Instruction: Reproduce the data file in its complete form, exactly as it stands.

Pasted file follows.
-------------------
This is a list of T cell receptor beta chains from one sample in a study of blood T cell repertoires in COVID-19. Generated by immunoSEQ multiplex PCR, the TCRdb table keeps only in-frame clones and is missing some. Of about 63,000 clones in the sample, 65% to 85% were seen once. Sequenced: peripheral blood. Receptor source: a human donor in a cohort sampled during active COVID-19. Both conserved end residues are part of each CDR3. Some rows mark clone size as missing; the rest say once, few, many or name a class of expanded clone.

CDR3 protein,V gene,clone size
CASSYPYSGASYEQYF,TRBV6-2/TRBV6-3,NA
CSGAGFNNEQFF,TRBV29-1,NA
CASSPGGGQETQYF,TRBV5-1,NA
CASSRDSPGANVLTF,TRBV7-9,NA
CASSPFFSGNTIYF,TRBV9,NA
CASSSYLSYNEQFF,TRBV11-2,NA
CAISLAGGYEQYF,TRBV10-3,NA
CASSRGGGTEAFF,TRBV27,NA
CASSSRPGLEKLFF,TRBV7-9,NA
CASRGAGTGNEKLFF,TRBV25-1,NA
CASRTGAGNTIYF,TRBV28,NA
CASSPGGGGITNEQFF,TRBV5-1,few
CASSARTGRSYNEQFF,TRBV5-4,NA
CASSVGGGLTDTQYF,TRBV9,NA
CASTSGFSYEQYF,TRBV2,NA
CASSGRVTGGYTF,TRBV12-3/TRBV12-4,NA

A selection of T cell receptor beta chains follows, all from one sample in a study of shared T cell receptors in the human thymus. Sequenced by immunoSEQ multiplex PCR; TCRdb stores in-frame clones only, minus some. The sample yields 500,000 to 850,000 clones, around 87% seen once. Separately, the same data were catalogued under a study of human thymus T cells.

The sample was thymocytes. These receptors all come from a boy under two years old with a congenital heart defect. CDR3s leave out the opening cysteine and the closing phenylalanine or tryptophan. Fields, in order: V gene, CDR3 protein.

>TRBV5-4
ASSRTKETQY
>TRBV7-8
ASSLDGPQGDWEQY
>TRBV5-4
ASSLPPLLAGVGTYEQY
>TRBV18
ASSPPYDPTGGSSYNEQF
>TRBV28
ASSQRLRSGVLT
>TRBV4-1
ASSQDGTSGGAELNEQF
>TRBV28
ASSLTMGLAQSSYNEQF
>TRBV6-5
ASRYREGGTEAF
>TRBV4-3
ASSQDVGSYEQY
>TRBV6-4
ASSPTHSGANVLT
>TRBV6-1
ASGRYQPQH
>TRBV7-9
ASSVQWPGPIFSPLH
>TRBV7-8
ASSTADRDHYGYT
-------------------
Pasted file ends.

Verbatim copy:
This is a list of T cell receptor beta chains from one sample in a study of blood T cell repertoires in COVID-19. Generated by immunoSEQ multiplex PCR, the TCRdb table keeps only in-frame clones and is missing some. Of about 63,000 clones in the sample, 65% to 85% were seen once. Sequenced: peripheral blood. Receptor source: a human donor in a cohort sampled during active COVID-19. Both conserved end residues are part of each CDR3. Some rows mark clone size as missing; the rest say once, few, many or name a class of expanded clone.

CDR3 protein,V gene,clone size
CASSYPYSGASYEQYF,TRBV6-2/TRBV6-3,NA
CSGAGFNNEQFF,TRBV29-1,NA
CASSPGGGQETQYF,TRBV5-1,NA
CASSRDSPGANVLTF,TRBV7-9,NA
CASSPFFSGNTIYF,TRBV9,NA
CASSSYLSYNEQFF,TRBV11-2,NA
CAISLAGGYEQYF,TRBV10-3,NA
CASSRGGGTEAFF,TRBV27,NA
CASSSRPGLEKLFF,TRBV7-9,NA
CASRGAGTGNEKLFF,TRBV25-1,NA
CASRTGAGNTIYF,TRBV28,NA
CASSPGGGGITNEQFF,TRBV5-1,few
CASSARTGRSYNEQFF,TRBV5-4,NA
CASSVGGGLTDTQYF,TRBV9,NA
CASTSGFSYEQYF,TRBV2,NA
CASSGRVTGGYTF,TRBV12-3/TRBV12-4,NA

A selection of T cell receptor beta chains follows, all from one sample in a study of shared T cell receptors in the human thymus. Sequenced by immunoSEQ multiplex PCR; TCRdb stores in-frame clones only, minus some. The sample yields 500,000 to 850,000 clones, around 87% seen once. Separately, the same data were catalogued under a study of human thymus T cells.

The sample was thymocytes. These receptors all come from a boy under two years old with a congenital heart defect. CDR3s leave out the opening cysteine and the closing phenylalanine or tryptophan. Fields, in order: V gene, CDR3 protein.

>TRBV5-4
ASSRTKETQY
>TRBV7-8
ASSLDGPQGDWEQY
>TRBV5-4
ASSLPPLLAGVGTYEQY
>TRBV18
ASSPPYDPTGGSSYNEQF
>TRBV28
ASSQRLRSGVLT
>TRBV4-1
ASSQDGTSGGAELNEQF
>TRBV28
ASSLTMGLAQSSYNEQF
>TRBV6-5
ASRYREGGTEAF
>TRBV4-3
ASSQDVGSYEQY
>TRBV6-4
ASSPTHSGANVLT
>TRBV6-1
ASGRYQPQH
>TRBV7-9
ASSVQWPGPIFSPLH
>TRBV7-8
ASSTADRDHYGYT